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Take It Upon Yourself

Self Portrait After the Spanish Flu, Edvard Munch

At the end of each year, I take it upon myself to reflect on my art and all of the ways in which it compares to the last. This is when I’m hoping I have achieved my New Years' resolution of getting better at expressing myself, connecting and touching people in just the way I intend to. I found that the goals I’d set for myself became much more challenging once the pandemic hit earlier this year. As a result of it, I quickly grew uninspired from having been completely taken away from all of the day-to-day activities that I relied on for inspiration. Instead, I sat at home staring at a blank canvas for hours on end, desperately searching my brain for an idea.

This was until a couple of months ago when I began stumbling upon some of the most amazing paintings by famous artists in the past that underwent very similar situations to COVID-19. Of these paintings was Edvard Munch’s Self Portrait After the Spanish Flu. In it, Munch portrays his very own experience having contracted and later survived the Spanish Flu of 1918. This was an Illness that managed to spread amongst 500 million people--one-third of the Earth’s population--and killed an estimated 50 million. In his painting, you can see Munch completely torn down from attempting to fight this unbearable flu, his face falling in exhaustion. Depicting that same illness is Egon Shiele’s, The Family, an image he began of himself, his wife and who was supposed to be their future child. Unfortunately, his wife died six months into pregnancy due to the flu and just three days later, Shiele also lost his life to the virus. It strikes me that both of these artists chose to paint and leave a testimony to commemorate the tragedy that this disease brought into their lives despite being actively suffering through it at the time.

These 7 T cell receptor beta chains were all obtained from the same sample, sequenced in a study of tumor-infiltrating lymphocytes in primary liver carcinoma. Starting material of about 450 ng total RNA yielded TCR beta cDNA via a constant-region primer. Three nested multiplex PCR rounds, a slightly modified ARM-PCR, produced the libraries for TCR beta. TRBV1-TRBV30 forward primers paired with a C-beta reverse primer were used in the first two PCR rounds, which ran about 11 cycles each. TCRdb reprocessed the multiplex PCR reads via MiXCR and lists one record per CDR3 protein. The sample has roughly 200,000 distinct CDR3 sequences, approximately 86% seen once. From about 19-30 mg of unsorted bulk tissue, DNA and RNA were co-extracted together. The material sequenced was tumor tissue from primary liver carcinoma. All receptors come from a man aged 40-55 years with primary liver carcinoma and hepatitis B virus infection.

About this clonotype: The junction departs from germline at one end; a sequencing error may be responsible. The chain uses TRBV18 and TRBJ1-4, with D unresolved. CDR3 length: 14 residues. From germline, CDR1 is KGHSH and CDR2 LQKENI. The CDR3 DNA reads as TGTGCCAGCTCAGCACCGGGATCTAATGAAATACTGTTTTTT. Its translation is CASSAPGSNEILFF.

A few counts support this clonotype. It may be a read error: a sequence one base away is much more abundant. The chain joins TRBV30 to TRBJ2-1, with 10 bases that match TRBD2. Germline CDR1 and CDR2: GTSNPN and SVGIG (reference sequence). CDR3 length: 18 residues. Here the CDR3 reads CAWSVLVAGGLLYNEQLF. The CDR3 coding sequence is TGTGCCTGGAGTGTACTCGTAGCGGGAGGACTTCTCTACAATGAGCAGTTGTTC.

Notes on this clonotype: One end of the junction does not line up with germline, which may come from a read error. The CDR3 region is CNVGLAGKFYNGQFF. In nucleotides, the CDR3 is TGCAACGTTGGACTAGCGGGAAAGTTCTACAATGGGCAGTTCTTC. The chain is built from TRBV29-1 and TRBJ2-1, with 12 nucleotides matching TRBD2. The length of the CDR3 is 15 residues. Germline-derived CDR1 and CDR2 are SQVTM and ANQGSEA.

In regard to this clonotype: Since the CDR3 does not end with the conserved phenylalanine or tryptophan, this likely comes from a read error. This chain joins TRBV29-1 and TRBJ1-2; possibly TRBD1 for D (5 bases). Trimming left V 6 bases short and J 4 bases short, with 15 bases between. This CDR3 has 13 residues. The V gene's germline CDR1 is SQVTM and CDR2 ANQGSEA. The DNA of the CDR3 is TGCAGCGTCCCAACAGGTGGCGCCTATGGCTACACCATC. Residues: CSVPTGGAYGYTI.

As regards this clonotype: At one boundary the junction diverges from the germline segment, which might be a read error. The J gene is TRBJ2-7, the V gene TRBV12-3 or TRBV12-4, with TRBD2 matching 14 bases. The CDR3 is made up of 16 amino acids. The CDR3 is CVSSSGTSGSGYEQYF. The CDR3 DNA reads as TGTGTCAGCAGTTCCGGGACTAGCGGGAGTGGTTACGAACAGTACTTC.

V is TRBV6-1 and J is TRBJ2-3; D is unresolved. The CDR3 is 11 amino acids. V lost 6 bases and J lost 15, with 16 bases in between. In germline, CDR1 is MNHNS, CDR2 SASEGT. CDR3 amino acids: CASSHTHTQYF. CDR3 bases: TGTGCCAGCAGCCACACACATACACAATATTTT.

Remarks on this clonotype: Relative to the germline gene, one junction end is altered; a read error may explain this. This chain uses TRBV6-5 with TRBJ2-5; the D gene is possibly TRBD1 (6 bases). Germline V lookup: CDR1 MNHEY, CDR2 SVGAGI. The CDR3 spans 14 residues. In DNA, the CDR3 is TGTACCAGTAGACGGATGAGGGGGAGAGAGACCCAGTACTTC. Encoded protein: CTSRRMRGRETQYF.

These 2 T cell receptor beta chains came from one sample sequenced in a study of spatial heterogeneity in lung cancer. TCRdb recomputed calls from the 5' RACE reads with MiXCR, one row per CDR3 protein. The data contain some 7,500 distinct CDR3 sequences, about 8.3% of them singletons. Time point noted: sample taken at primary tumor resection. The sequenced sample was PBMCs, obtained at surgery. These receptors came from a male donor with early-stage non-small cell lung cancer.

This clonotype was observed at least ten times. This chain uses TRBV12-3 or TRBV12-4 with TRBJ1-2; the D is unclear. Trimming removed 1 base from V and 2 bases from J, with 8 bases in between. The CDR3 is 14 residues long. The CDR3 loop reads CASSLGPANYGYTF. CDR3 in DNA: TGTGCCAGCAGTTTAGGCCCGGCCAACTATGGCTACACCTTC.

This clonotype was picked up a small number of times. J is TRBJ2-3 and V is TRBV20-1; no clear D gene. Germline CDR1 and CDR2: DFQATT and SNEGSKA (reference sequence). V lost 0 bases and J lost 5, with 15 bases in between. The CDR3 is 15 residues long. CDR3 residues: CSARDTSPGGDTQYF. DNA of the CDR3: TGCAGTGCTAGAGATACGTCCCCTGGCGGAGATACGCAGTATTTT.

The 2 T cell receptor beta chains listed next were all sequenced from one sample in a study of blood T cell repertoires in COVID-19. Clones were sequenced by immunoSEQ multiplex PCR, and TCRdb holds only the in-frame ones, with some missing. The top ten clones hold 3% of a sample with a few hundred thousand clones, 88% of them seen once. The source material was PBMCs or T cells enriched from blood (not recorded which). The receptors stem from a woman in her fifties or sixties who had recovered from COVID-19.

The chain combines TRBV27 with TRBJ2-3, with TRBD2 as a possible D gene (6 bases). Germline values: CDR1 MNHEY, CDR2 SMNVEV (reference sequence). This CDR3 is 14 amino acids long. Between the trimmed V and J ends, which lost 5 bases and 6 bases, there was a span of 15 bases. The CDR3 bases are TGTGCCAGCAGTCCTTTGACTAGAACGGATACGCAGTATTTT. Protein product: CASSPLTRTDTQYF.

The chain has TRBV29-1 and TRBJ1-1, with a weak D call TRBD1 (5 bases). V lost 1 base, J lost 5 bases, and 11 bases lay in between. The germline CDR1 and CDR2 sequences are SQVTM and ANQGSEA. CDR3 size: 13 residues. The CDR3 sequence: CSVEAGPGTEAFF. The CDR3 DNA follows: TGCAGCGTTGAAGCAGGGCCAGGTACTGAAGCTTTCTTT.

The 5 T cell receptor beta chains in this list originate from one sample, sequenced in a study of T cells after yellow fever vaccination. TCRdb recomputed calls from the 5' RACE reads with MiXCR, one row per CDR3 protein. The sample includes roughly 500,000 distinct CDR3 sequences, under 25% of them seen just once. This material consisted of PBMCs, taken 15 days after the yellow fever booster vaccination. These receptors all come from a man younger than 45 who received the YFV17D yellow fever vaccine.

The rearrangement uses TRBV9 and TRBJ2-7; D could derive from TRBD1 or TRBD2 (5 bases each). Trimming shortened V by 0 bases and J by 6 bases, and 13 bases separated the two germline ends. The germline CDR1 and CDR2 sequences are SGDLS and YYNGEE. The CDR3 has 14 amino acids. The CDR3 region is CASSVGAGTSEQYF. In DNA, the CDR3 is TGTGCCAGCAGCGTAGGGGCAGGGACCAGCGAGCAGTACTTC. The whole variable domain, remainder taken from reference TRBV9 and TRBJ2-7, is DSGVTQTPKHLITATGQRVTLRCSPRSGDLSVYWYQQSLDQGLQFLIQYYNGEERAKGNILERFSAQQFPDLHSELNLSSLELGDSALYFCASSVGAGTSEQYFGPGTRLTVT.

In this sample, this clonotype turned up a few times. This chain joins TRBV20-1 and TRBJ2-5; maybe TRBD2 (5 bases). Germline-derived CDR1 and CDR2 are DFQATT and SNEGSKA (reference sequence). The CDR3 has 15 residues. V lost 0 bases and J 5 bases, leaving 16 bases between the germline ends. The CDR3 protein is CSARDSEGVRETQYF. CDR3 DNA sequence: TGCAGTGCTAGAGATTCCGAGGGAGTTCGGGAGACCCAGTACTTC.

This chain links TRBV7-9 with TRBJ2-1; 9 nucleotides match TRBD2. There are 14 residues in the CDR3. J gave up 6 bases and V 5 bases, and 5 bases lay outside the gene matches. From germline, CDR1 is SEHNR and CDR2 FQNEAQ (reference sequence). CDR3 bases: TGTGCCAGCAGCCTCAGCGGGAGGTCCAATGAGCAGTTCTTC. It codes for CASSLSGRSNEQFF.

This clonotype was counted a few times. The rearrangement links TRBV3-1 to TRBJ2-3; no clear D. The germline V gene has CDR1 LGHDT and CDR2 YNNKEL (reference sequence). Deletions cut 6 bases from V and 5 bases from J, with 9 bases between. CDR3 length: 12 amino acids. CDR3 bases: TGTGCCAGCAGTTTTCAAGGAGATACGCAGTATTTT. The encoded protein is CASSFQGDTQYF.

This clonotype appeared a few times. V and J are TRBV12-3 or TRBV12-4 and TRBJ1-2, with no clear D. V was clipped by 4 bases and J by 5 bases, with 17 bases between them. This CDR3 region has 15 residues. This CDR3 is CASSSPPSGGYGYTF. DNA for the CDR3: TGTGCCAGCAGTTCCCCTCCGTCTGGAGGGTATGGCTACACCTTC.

Not long after I had deeply submerged myself into these older paintings, I found that artists today are already incorporating the present-day COVID-19 pandemic within their artworks. They take advantage of this great historical event we are living through to express their own personal feelings and experiences with the virus in a unique and interesting way. While reading a Washington Post article, I ran into Sylvia Georgieva-Sellvisa’s artwork labeled A Quiet Place. This is a collage she put together from a picture her child had made of her looking out the window as they were unable to go outside. Sellvisa portrays her only hope at a connection to the rest of the world as she looks out the window, something that many of us can relate to nowadays. Another one is Cheryl L. Zemke’s painting, Hold Me, which conveys the struggle that having to wear masks and gloves has brought onto those who are trying to hold intimate and personal connections with others.

Soon, all of these paintings caused me to return to that blank canvas one day just to passionately complete it in just a matter of hours. I had come to realize that I also wanted to show my own perspective living under this moment we are all sharing. Since then, I have picked up watercolors and become addicted to making illustrations of my room, my kitchen, my balcony, even my bathroom. This is my own interpretation of the pandemic--life at home in lockdown. That is why I will conclude that although this year has been quite troublesome and had its moments, It has taught me how to leave my own personal legacy amongst the spectrum of history. That said, I encourage you to paint, doodle, sculpt or make whatever piece of art commemorates this year before it’s over.

When The World Was Young, Constanza Vera (me!)

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